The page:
The United States is a superpower and with resources that no other country has, sometimes it is necessary that we jump in to help. However, the issues demanding the power of United States must be closely analysed before we send lives and equipment to the center of another country’s problems. If there is a threat that may possible impact the world, then by all means we need to work together with other countries to bring peace. On the other hand, if it is an issue that a country is handling, it is not our place to just interfere when they did not ask for our help.

  17. Mariana Strawn says:

    The United States is a nation with one of the most powerful militaries in the entire world. However, as much as we try to rectify some situations over seas, perhaps in some cases it is best to try and have the inhabitants solve the problem. I am not trying to insinuate that this would work in every case, rather that it may work in some. This type of approach is best used on a case by case basis. The usage of an outside military can be seen as intrusive and could cause resentment towards that nation.

  18. Meagan Pittman says:

    I believe that a country should not involve itself with military force if other countries are fighting over economics, politics, or anything that is not their “business.” However, if large numbers of innocent lives are being lost, and civilians are slaughtered by the hundreds, we ought to step in. Otherwise, more lives would be lost in the process of stepping in without being asked to. If a country legitimately does not want our help, then why waste so much money, time, and supplies attempting to get in their way? They might would treat us with less animosity if we didn’t.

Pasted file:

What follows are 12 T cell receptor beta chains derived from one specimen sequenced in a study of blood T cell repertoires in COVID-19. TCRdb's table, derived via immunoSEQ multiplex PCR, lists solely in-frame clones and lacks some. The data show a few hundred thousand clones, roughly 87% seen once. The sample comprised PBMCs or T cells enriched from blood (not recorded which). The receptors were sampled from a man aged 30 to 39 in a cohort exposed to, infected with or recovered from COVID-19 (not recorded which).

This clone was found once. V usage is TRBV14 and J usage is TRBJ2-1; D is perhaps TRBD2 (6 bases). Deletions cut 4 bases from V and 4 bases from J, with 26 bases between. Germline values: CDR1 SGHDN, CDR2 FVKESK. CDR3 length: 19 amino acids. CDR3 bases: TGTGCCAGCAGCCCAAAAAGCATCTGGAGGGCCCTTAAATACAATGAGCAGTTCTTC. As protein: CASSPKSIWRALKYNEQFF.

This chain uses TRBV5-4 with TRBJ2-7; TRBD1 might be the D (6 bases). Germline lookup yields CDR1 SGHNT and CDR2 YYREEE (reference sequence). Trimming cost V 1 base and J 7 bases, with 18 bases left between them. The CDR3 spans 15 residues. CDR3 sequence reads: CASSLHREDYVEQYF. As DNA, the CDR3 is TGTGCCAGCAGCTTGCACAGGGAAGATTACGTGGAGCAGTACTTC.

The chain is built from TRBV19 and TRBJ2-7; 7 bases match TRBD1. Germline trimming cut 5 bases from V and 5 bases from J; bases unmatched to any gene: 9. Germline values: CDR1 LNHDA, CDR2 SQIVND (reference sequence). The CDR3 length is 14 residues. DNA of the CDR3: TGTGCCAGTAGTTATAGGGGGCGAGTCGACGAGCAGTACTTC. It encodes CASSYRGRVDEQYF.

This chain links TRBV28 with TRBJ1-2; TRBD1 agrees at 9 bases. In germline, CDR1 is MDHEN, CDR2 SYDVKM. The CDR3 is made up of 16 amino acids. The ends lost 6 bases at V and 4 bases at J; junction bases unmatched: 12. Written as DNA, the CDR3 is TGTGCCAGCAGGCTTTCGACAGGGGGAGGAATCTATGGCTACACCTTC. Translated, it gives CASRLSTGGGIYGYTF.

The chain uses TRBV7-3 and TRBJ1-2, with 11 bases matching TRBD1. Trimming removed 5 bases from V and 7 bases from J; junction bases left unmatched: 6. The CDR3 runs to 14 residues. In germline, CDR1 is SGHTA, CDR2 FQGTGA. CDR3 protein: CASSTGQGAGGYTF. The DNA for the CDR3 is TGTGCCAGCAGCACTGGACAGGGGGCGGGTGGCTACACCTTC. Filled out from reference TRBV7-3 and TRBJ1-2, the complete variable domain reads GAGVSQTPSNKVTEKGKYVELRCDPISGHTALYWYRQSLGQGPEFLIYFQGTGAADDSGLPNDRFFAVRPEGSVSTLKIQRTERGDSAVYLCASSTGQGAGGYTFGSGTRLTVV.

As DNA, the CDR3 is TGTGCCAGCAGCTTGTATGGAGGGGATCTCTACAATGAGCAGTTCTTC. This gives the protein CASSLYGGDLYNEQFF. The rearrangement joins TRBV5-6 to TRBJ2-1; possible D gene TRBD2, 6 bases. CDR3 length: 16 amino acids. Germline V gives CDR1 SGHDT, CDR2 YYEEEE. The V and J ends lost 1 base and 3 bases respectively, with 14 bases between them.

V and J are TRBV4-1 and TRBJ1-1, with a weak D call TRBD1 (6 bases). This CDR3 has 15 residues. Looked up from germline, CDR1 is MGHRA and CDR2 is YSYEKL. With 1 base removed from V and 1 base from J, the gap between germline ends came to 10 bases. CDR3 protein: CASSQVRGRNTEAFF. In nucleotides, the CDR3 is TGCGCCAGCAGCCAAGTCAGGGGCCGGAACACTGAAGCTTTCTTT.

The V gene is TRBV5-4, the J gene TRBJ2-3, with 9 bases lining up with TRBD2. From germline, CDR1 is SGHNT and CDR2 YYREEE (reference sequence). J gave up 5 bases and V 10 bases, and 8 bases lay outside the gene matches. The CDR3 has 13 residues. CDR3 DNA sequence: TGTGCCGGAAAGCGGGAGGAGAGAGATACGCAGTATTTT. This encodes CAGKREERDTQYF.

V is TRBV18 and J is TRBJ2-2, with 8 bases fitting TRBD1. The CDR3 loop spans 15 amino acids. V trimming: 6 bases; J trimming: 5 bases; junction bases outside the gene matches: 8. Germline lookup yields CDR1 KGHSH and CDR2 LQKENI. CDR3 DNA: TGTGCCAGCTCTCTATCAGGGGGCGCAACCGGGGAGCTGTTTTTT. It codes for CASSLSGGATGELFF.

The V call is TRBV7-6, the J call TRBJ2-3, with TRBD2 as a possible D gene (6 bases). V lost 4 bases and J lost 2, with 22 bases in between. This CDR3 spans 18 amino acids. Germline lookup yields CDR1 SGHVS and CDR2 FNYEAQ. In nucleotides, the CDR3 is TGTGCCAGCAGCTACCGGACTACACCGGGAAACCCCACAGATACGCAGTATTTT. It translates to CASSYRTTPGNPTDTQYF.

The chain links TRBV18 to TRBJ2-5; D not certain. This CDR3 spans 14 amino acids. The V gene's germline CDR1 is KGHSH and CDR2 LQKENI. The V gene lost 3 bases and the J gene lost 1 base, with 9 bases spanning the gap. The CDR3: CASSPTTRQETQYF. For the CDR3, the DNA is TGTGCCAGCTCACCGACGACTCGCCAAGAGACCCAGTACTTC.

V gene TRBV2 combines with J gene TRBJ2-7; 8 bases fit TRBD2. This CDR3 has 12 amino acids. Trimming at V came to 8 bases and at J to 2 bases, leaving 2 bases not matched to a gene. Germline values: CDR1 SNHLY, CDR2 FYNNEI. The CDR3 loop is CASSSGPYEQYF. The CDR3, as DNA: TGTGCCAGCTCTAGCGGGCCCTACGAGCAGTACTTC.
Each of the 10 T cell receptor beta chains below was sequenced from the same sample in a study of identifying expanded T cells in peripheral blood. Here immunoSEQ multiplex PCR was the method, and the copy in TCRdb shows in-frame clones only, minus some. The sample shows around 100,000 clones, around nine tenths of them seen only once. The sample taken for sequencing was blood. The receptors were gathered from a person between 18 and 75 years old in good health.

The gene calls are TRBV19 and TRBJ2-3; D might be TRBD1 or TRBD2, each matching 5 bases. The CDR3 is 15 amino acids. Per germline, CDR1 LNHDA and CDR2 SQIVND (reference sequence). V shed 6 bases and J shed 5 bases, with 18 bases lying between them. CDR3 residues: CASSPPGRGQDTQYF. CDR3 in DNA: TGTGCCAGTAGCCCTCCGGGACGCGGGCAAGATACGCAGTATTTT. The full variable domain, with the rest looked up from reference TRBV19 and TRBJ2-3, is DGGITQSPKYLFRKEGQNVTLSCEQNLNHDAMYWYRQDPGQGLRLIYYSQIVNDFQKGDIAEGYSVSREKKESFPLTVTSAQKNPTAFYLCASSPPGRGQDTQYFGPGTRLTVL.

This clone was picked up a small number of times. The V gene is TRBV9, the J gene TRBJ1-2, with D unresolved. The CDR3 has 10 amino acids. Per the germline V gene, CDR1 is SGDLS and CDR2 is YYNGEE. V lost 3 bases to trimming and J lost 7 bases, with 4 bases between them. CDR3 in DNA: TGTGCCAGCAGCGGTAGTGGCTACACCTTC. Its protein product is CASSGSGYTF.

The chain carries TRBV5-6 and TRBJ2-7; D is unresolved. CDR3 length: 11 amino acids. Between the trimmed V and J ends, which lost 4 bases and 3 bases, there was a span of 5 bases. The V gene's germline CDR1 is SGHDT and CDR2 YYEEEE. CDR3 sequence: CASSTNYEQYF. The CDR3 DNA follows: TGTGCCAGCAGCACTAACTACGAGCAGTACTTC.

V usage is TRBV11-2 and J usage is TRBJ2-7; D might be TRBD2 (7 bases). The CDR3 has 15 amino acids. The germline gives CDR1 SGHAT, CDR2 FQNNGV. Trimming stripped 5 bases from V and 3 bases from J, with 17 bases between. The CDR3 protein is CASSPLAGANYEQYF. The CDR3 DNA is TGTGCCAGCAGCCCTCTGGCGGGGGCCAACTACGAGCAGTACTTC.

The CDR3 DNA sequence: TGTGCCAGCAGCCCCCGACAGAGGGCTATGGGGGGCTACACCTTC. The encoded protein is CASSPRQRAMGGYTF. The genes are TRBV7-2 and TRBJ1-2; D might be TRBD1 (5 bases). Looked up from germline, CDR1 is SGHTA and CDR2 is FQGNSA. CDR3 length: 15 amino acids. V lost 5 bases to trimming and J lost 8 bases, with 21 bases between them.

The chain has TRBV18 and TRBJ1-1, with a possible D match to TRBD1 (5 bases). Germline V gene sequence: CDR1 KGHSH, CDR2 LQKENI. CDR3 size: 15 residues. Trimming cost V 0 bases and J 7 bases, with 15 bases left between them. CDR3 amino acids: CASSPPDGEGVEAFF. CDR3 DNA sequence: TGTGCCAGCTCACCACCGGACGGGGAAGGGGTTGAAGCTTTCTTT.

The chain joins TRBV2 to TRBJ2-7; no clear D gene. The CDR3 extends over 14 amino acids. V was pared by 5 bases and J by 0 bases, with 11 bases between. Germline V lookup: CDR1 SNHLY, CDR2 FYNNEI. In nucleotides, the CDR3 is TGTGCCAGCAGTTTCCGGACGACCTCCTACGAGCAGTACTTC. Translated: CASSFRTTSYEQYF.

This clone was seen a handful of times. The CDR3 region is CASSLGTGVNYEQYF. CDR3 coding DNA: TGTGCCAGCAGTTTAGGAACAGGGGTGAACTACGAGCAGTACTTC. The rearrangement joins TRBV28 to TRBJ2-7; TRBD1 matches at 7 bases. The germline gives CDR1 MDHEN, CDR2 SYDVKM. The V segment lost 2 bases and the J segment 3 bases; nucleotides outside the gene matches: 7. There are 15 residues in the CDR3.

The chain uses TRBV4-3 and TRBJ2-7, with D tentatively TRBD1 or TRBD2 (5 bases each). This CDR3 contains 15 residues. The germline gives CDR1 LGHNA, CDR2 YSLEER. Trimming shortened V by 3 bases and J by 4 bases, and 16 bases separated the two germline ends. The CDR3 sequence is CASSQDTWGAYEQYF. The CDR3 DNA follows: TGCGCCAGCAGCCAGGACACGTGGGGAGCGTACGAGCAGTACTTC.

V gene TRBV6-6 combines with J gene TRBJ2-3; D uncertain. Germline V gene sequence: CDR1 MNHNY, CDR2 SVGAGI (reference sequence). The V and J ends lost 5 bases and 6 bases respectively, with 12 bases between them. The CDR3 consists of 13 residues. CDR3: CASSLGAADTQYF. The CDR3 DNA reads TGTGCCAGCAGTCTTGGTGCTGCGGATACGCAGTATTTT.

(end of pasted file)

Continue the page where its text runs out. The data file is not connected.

19. Darby Meadows says:

    These are very hard questions to answer. In history I’m learning about WWI. In WWI, a huge reason the whole world became involved in the war is because almost every country thought that had to fight for their allies. From that lesson I learned that fighting for your friends can be good, but it also bright the world to war. I believe the United States should help our allies, but at what cost? I don’t think we need to be putting too many soldiers’ lives on the line and putting our citizens at risk. I think the United States’ first priority should be its own citizens and the safety of our nation. I honestly cant answer the question “Would it be better to return asylum seekers to their own lands to force them to solve their own problems–or die trying?” because I want the United States to help other countries but don’t want too many lives at risk. Maybe the answer is that countries should not jump straight to war maybe there should be more civil discussion between countries so that the US doesn’t have to “die trying”.